Board Chair
Board Chair Dr. Christopher Barton
Company Affiliation University of Kentucky
Term Oct 2012 to Oct 2016
Board Members
NameAffiliationStatus
Dr. Carmen Agouridis University of KentuckyVoting
Dr. Christopher Barton University of KentuckyVoting
Steve Felch Retired from US Department of the InteriorVoting
Mary Miller Community VolunteerVoting
Paul Rothman Retired from Kentucky Department for Natural ResourcesVoting
Dick Whitaker Community VolunteerVoting
Board Demographics - Ethnicity
African American/Black 0
Asian American/Pacific Islander 0
Caucasian 6
Hispanic/Latino 0
Native American/American Indian 0
Other 0 0
Board Demographics - Gender
Male 4
Female 2
Unspecified 0
Governance
Board Term Lengths 3
Board Term Limits 0
Board Meeting Attendance % 80%
Written Board Selection Criteria? No
Written Conflict of Interest Policy? Yes
Percentage Making Monetary Contributions 40%
Percentage Making In-Kind Contributions 40%
Constituency Includes Client Representation No
Number of Full Board Meetings Annually 2
CEO/Executive Director
Executive Director Dr. Christopher Barton
Term Start Oct 2013
Email barton@uky.edu
Staff
Full Time Staff 1
Part Time Staff 0
Volunteers 2082
Contractors 0
Retention Rate 100%
Management Reports to Board? Yes
Staff Demographics - Ethnicity
African American/Black 0
Asian American/Pacific Islander 0
Caucasian 2
Hispanic/Latino 0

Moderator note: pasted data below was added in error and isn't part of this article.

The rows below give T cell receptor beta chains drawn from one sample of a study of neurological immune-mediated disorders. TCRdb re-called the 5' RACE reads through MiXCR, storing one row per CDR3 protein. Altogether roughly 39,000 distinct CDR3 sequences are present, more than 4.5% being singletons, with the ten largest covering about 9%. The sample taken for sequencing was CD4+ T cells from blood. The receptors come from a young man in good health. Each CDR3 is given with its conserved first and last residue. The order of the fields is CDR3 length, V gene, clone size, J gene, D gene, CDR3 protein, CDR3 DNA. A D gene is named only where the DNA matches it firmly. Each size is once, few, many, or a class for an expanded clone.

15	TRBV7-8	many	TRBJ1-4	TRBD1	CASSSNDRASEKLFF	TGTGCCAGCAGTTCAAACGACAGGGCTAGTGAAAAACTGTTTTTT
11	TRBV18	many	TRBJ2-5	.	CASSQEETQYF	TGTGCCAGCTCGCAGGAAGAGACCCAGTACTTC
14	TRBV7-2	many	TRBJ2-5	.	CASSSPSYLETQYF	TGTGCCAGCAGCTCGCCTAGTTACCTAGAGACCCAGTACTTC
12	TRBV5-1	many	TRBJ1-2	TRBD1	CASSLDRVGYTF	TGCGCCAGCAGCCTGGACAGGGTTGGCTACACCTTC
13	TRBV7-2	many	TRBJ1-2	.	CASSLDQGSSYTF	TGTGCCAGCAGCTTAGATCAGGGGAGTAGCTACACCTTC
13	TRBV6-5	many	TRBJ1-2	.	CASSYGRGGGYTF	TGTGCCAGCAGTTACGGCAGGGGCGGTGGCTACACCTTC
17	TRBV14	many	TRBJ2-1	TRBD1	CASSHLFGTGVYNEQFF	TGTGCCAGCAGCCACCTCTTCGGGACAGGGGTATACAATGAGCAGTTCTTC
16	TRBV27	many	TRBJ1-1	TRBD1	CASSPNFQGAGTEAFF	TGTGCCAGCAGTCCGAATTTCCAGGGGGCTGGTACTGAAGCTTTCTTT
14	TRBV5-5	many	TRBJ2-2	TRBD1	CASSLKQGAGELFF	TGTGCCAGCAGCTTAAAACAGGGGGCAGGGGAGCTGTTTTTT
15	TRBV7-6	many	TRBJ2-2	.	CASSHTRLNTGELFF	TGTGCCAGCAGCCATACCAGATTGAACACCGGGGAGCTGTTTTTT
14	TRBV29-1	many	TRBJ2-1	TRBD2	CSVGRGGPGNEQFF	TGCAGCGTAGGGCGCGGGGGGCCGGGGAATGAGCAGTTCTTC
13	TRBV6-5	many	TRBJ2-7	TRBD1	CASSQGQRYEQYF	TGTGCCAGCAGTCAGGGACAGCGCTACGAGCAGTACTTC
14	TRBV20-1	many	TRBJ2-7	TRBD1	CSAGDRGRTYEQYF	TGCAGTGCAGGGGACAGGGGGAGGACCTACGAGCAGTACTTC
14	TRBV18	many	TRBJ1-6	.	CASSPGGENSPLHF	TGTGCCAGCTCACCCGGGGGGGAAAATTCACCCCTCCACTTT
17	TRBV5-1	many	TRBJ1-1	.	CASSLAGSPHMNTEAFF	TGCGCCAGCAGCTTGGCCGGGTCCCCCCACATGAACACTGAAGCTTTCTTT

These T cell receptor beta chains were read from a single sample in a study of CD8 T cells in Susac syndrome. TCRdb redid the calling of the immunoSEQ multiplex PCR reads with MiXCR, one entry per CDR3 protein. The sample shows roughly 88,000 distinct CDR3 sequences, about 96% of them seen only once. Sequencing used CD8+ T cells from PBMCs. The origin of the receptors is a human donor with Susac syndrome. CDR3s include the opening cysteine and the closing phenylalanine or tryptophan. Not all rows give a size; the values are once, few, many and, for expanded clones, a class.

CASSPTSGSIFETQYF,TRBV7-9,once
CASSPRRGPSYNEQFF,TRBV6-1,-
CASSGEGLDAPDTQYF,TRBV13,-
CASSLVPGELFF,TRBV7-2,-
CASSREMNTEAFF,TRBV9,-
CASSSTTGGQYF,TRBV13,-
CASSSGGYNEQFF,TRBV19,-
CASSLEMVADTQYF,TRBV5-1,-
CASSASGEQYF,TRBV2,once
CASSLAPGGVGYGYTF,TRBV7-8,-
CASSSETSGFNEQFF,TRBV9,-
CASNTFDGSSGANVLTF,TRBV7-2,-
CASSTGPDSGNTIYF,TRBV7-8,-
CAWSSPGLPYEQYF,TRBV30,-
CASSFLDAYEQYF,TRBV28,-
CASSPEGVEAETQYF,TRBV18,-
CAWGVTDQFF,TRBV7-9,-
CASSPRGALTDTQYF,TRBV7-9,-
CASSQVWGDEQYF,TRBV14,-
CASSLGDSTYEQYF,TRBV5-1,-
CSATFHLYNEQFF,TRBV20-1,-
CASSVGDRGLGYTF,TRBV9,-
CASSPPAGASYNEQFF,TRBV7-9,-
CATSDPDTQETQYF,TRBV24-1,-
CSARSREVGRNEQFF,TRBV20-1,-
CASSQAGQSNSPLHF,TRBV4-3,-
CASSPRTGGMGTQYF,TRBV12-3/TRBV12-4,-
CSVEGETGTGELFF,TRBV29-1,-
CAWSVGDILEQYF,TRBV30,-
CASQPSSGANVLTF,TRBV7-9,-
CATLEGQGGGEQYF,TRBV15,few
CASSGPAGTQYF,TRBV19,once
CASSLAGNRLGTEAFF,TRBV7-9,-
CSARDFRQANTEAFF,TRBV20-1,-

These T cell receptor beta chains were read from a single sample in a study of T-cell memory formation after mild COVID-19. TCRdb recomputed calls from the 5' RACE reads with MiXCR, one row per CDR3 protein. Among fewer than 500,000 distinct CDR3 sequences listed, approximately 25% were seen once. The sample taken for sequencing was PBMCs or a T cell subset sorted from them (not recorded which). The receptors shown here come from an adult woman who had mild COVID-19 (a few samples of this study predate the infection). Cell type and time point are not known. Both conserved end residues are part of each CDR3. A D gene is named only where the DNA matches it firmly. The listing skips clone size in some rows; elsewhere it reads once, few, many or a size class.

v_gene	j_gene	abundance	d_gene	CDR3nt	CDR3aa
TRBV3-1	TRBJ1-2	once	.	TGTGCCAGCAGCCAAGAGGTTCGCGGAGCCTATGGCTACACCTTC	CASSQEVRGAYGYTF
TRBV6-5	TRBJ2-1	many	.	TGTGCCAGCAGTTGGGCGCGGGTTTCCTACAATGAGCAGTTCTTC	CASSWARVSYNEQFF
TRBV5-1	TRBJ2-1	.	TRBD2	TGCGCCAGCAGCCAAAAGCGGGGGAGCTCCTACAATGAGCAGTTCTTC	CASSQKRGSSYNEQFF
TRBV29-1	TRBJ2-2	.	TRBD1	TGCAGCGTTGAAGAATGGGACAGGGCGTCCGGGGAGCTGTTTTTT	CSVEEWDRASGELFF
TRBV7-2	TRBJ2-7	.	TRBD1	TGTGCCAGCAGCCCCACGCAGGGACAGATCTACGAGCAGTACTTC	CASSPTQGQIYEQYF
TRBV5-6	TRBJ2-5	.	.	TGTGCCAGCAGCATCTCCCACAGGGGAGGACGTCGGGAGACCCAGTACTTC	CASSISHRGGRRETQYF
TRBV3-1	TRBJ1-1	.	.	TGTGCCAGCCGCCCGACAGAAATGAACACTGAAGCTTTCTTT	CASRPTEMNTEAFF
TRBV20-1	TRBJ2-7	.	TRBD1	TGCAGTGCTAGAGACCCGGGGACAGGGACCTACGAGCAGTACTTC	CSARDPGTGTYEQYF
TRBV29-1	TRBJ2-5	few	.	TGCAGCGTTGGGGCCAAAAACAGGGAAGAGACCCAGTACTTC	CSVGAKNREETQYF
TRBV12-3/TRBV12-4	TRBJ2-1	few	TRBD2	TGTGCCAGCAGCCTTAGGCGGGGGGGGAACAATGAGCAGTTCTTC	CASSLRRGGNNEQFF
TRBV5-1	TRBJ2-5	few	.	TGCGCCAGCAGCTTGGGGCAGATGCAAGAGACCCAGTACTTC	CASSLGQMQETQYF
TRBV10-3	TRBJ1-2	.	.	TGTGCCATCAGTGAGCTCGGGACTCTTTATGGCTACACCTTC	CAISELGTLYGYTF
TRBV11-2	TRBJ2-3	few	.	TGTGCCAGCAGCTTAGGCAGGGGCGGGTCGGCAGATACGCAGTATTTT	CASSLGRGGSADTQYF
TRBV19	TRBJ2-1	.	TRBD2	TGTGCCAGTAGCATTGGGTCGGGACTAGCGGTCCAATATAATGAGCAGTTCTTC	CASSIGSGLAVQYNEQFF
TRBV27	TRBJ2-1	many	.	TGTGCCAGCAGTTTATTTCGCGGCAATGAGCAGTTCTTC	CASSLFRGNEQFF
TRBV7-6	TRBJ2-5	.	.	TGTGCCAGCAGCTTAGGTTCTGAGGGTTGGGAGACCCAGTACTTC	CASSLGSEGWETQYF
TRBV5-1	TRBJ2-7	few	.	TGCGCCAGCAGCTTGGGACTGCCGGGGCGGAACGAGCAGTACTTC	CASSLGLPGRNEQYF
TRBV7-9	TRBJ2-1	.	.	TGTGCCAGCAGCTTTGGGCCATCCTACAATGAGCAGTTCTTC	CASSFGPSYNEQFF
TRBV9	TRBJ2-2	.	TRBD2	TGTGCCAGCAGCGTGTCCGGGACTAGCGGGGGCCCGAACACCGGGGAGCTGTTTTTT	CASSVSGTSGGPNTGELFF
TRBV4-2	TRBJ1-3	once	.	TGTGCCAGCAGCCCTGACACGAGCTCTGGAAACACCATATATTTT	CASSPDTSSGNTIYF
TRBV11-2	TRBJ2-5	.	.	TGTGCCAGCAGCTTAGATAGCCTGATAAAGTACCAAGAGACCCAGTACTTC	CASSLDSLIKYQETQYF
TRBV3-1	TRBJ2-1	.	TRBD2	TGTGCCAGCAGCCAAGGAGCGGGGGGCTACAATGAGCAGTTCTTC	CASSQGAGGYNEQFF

Native American/American Indian 0
Other 0 0
Staff Demographics - Gender
Male 1
Female 1
Unspecified 0
Senior Staff
Title Director of Operations
Experience/Biography

Michael has been involved with chestnut restoration and mined land reforestation for more than a decade. As an undergraduate and graduate at the University of Kentucky, Michael focused on linking American chestnut restoration to surface mine reclamation. From 2007-2009 Michael worked as a forester for Williams Forestry and Associates, supervising planting projects on mined lands and riparian areas across Appalachia. In 2011, he was hired by TACF to oversee a Conservation Innovation Grant that aimed to establish stands of mixed hardwood/American chestnut forest on mined lands in KY, VA, WV, OH, and PA. In 2014, Michael entered into a cost-share position working for both Green Forests Work and TACF. He is currently serving as Director of Operations for GFW. Michael resides in Indiana with his wife and two sons.